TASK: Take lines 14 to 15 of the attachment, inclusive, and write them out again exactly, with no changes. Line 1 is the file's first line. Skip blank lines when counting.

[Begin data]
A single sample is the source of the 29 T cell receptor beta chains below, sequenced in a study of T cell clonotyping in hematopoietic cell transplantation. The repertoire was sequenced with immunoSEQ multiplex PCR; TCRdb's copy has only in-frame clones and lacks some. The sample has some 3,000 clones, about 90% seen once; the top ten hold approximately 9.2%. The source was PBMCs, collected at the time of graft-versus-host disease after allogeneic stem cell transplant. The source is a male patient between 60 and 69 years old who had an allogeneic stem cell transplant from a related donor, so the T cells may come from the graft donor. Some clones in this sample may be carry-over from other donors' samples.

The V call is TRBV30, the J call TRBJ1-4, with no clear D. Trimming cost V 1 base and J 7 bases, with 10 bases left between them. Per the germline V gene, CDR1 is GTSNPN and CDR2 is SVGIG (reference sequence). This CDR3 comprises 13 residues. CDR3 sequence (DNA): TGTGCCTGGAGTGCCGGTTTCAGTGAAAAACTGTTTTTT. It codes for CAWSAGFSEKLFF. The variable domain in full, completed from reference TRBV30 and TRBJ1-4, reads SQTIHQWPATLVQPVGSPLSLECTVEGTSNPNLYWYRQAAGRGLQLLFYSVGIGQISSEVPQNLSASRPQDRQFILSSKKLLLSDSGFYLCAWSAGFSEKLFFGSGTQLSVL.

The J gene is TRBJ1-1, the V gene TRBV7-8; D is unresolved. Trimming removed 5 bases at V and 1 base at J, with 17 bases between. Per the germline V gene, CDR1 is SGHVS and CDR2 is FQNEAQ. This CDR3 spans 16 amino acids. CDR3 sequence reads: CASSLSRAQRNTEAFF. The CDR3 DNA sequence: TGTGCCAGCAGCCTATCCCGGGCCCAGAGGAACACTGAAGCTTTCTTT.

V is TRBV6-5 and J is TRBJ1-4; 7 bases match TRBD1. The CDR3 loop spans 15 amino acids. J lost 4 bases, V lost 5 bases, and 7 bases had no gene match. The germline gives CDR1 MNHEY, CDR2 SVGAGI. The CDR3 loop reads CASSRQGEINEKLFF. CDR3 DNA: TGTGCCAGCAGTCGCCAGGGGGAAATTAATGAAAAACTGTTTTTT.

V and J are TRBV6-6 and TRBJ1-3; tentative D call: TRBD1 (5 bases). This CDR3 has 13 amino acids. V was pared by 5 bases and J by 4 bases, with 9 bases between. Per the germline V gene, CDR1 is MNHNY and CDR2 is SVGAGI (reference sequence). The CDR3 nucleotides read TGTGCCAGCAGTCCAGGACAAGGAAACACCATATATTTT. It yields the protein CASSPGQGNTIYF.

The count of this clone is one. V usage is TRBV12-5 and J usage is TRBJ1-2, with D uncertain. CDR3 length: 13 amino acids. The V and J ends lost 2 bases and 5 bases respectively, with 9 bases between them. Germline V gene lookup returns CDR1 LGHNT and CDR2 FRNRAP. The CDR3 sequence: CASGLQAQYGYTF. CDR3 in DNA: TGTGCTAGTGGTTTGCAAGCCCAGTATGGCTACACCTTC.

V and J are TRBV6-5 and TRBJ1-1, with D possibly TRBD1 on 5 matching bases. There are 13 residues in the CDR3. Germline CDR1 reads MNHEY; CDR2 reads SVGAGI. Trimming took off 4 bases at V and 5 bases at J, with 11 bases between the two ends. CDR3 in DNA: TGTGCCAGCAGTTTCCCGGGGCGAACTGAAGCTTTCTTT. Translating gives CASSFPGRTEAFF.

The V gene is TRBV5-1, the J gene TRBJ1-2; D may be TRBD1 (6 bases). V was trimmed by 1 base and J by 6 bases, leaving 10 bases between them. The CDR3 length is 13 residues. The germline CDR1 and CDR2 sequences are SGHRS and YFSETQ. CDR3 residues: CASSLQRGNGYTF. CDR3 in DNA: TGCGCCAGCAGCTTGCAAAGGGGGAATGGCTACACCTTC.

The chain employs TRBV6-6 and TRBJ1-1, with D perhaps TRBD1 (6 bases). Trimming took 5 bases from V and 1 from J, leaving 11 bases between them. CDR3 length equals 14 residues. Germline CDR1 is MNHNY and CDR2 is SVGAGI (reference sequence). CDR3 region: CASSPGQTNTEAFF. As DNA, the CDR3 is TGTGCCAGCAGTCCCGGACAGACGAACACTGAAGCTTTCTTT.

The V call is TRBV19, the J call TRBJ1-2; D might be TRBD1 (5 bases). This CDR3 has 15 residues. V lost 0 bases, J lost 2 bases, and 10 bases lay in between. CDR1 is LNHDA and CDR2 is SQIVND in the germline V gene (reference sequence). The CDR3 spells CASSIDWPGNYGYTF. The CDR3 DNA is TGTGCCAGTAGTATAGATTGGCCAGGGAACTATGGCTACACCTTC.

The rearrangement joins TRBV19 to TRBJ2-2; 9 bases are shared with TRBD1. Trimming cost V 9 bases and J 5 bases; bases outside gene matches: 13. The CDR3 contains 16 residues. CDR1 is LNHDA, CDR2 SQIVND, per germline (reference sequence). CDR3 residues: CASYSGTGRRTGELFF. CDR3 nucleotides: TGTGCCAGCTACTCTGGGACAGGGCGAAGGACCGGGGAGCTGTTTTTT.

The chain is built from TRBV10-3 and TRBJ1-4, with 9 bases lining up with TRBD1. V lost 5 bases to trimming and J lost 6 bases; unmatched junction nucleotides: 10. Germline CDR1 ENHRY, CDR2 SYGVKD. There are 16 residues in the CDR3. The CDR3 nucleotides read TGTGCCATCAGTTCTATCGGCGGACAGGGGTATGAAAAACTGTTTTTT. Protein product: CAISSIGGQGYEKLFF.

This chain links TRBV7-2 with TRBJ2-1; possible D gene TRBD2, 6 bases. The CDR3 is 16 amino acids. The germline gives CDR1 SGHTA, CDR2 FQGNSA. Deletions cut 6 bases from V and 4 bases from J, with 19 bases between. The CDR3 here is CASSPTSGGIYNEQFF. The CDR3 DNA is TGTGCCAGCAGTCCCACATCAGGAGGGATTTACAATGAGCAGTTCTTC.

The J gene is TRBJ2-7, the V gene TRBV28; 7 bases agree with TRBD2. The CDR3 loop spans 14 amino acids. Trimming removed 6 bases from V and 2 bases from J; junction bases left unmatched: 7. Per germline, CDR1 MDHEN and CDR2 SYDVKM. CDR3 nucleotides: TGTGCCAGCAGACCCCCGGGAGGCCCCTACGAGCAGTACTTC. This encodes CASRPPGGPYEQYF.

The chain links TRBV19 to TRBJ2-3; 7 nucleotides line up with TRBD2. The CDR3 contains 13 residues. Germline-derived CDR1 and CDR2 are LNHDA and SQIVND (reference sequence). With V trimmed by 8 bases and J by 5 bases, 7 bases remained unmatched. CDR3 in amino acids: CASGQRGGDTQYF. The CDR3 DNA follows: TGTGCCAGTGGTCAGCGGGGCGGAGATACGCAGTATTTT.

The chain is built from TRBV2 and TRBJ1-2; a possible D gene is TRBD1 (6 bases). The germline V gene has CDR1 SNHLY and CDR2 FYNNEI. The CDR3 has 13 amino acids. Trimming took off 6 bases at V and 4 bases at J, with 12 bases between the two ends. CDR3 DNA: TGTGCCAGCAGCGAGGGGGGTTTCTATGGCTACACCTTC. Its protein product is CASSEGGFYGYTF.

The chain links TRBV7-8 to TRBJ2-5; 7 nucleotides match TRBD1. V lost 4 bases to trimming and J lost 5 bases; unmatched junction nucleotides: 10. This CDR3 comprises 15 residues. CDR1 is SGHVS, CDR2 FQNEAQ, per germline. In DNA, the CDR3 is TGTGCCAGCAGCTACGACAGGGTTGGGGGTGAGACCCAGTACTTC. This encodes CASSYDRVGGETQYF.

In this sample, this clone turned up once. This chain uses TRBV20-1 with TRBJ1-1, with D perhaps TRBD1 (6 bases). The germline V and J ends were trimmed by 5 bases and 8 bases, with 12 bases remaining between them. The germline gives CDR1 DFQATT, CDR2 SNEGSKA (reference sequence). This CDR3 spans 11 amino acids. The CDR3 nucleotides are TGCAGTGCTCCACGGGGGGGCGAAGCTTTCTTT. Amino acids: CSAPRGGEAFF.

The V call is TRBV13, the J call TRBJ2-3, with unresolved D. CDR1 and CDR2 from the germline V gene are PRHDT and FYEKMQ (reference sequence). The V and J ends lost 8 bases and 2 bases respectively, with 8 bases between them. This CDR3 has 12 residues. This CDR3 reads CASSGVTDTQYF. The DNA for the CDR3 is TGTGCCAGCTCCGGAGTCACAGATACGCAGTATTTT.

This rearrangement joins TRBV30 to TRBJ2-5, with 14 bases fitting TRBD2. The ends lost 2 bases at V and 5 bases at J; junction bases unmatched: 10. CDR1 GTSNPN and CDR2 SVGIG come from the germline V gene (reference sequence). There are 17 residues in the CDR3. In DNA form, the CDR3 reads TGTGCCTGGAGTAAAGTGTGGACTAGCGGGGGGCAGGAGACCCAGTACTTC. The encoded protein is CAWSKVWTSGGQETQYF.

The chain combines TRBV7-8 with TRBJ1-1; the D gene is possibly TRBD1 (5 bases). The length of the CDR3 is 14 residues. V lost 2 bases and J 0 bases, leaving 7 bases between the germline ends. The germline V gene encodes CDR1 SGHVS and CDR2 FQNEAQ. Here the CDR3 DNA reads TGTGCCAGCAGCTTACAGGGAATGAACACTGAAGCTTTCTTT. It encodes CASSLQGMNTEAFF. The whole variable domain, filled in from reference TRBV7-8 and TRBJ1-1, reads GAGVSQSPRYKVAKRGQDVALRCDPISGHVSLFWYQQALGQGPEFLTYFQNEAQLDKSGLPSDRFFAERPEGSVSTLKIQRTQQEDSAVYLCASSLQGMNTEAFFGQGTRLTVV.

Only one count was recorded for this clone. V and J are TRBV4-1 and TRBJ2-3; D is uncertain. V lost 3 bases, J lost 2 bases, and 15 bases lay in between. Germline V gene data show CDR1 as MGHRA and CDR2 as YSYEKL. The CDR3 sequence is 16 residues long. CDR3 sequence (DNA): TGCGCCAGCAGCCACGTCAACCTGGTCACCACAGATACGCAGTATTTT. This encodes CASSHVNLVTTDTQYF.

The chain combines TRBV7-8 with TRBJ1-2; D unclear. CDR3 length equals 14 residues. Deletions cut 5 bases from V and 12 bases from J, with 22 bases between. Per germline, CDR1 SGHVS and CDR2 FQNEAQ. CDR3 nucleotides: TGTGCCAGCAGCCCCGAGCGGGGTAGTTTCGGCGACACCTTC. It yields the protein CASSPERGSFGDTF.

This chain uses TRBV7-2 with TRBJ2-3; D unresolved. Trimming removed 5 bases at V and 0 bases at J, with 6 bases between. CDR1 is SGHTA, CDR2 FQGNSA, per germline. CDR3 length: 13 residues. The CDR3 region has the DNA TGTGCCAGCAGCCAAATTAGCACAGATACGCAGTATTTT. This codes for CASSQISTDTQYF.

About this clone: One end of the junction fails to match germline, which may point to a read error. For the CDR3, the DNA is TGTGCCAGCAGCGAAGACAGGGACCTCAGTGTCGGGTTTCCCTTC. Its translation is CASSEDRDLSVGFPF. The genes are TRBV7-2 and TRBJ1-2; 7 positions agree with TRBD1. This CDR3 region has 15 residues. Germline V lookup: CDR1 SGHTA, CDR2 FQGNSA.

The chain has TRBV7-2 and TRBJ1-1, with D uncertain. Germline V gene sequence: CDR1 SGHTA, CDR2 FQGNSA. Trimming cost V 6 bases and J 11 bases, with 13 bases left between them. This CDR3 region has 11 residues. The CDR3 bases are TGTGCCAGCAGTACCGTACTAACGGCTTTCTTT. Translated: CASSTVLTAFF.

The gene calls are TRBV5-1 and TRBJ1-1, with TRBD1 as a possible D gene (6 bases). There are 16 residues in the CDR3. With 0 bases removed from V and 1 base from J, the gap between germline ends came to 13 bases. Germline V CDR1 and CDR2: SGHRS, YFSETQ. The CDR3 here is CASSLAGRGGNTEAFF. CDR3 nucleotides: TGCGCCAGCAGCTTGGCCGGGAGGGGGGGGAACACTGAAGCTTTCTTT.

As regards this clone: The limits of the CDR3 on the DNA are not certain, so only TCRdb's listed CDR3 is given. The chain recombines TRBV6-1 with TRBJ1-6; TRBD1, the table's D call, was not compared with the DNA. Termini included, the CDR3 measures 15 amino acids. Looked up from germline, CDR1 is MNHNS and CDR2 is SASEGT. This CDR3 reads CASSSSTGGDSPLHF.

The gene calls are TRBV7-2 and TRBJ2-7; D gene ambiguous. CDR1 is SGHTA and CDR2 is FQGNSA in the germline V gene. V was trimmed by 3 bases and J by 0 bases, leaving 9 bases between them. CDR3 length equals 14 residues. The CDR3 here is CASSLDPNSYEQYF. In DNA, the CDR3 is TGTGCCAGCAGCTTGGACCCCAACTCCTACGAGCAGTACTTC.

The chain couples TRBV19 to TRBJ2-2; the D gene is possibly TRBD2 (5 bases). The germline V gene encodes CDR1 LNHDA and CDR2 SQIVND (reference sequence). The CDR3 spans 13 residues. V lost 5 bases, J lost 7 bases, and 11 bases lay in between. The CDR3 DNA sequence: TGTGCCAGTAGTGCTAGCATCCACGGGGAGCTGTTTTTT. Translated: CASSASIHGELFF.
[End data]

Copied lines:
The J gene is TRBJ2-7, the V gene TRBV28; 7 bases agree with TRBD2. The CDR3 loop spans 14 amino acids. Trimming removed 6 bases from V and 2 bases from J; junction bases left unmatched: 7. Per germline, CDR1 MDHEN and CDR2 SYDVKM. CDR3 nucleotides: TGTGCCAGCAGACCCCCGGGAGGCCCCTACGAGCAGTACTTC. This encodes CASRPPGGPYEQYF.

The chain links TRBV19 to TRBJ2-3; 7 nucleotides line up with TRBD2. The CDR3 contains 13 residues. Germline-derived CDR1 and CDR2 are LNHDA and SQIVND (reference sequence). With V trimmed by 8 bases and J by 5 bases, 7 bases remained unmatched. CDR3 in amino acids: CASGQRGGDTQYF. The CDR3 DNA follows: TGTGCCAGTGGTCAGCGGGGCGGAGATACGCAGTATTTT.